Bucking Houston's Teardown Trend
106-year-old Sunset Coffee Building gets an industrial rehabilitation

In Houston, Texas, a city known for its teardown mentality, the long-vacant Sunset Coffee Building situated on the banks of the Buffalo Bayou would have typically met the wrecking ball long ago. Despite its location in a 100-year-old flood plain, where new construction is usually out of the question, the Buffalo Bayou Partnership (BBP) purchased the 19th-century industrial building in 2003 as part of its master plan to transform a 10-mile stretch of neglected waterway into a thriving recreational area.

A variety of financing sources, including a $500,000 federal grant, nearly $1 million from the downtown Tax Increment Reinvestment Zone, an investment from a public-private partnership and private donations raised by BBP were combined to revive the 12,700-square-foot former coffee-roasting facility into a cultural center. The center features a rooftop terrace for events, an outdoor plaza, a canoe and kayak rental facility and an office space.

As with most historical structures undergoing adaptive reuse, multiple creative solutions were developed by the project team to address unforeseen conditions discovered during construction. When the century-old brick façade was removed, mortar turned to dust and most of the original structural clay tile backup wall showed extensive damage. Tiles that could be salvaged were repaired and reinforced with concrete and non-shrink grout. The original concrete structure of the three-story building remained unaltered, but was extensively reinforced with new structural steel. The existing ground floor slab was intended to be reused, but voids were discovered beneath the slab that required a completely new concrete floor be installed.

To make the project even more complex, the building's location—an area notorious for annual flooding—required a reinforced foundation capable of withstanding a flood surge of up to 8 feet. After initial construction began, the drilled pier foundation design in the construction documents proved unachievable. Over time, the natural profile of Buffalo Bayou was built up with debris consisting of poor soil, pieces of discarded concrete and brick. Consequently, the existing embankment provided poor soil conditions and a challenging structural design problem, all during construction. Ultimately, a third-party engineer was engaged to design a foundation footing system consisting of deep spread footings and a 2 ½-feet thick concrete foundation, which ties into the existing retaining walls.

The building's ground floor, expected to house canoe and kayak rentals, was constructed with several flood protection measures in mind. Eight-inch, grouted concrete masonry units provide strength, and rollup doors with perforated slats allow water to pass freely through the lower level of the building. Whenever possible, infrastructure, such as electrical wiring, power outlets and switches, was installed above "flood level," or 4 feet from the floor.

Bucking Houston's Teardown Trend

During construction in May 2015, torrential rain provided the reinforced steel structure with its first test when the bayou's waters pushed beyond its banks flooding the ground level with 4 feet of water and debris. The structure endured, as it has many times over the past 106 years, and the weather event caused no significant damage, except for the need to pressure wash to clear away mud and sediment.

To keep the project moving forward, in spite of the unforeseen conditions and weather delays, constant interaction between the design team was paramount. General contractor Linbeck Group implemented a Last Planner System, consisting of 2-week-look-ahead schedules, daily huddle meetings and pull schedule meetings to confirm dates with vendors and identify constraints and areas for improvement. Most important in this cycle of planning, project superintendents and project managers can track results and adjust when appropriate to create reliable workflow.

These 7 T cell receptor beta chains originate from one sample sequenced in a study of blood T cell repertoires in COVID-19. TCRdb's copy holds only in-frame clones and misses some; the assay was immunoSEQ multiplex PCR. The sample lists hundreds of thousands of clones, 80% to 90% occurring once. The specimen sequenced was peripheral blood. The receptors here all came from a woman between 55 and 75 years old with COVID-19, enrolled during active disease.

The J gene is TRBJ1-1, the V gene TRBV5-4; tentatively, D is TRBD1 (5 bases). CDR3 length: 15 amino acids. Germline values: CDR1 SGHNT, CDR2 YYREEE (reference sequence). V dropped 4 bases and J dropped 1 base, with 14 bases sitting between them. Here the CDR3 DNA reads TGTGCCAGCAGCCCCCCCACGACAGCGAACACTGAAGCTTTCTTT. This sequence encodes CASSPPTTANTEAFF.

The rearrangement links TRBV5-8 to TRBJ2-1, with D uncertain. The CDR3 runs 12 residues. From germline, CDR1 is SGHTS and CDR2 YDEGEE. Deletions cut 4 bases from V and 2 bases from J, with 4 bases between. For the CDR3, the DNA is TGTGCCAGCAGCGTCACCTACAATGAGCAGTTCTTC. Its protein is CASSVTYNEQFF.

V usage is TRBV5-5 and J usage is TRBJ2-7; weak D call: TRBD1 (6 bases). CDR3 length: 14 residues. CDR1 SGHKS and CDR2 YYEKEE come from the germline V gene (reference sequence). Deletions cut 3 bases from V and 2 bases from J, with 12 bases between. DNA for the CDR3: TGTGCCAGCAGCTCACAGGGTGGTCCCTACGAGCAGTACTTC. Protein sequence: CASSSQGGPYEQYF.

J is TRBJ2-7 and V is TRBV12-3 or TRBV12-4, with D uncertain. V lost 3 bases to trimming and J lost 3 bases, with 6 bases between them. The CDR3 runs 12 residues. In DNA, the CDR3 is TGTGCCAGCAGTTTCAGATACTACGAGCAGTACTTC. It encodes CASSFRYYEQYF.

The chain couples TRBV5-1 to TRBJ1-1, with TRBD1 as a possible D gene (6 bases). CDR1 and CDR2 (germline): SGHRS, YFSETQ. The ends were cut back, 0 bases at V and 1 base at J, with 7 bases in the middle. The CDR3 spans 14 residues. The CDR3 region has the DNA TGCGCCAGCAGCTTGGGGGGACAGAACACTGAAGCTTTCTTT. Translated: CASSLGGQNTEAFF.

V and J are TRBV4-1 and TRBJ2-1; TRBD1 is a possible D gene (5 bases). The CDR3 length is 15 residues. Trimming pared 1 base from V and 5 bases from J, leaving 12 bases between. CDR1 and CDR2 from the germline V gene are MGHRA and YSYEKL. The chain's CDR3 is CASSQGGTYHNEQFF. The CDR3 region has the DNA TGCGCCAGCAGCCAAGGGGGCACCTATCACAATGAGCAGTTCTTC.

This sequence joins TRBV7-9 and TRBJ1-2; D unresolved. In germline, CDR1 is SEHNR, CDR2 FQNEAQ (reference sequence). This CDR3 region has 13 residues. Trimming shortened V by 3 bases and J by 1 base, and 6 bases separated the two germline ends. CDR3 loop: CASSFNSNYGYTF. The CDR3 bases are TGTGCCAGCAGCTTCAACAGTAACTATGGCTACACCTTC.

In terms of design, a major focus was maintaining the industrial character and essence of the original building. While many elements of the coffee-roasting facility were beyond repair, some pieces were salvaged, including original windows with the glass still intact. The new rooftop, complete with a garden deck for events, features a parapet wall designed using a combination of existing 100-year-old terra-cotta caps blended with matching replacement pieces. The building's original concrete columns and beams and a portion of structural clay tiles were left exposed as interior finishes. Replica windows and custom exterior face brick were matched to existing materials for authenticity.

While some argued the building was too ordinary and not worth the expense of rehabilitating, its location in the former bustling wharf area and the original site where the Allen brothers founded the town of Houston makes the project a historic win for the city.

"The important thing is that we've protected it from any other kind of development," said Anne Olson, BBP president. "Whoever purchased that building would have torn it down in a second.'

When merchant W.D. Cleveland built the Sunset Coffee Building, his coffee roasting operation was located at the site of Houston's first port and thriving commercial hub. Despite unforeseen conditions, the Sunset Coffee Building's $5.5-million transformation stands as a reminder to future generations of the city's entrepreneurial spirit.

Linbeck Group is working with Fretz Construction on the restoration and construction project, scheduled to be completed this month. Architecture firms Lake Flato, BNIM and SWA Group designed the building and landscape renovations.

Correction: The print version of this article, which ran in February 2016, listed the building as 109 years old. The building was actually completed in 1910, making it 106 years old.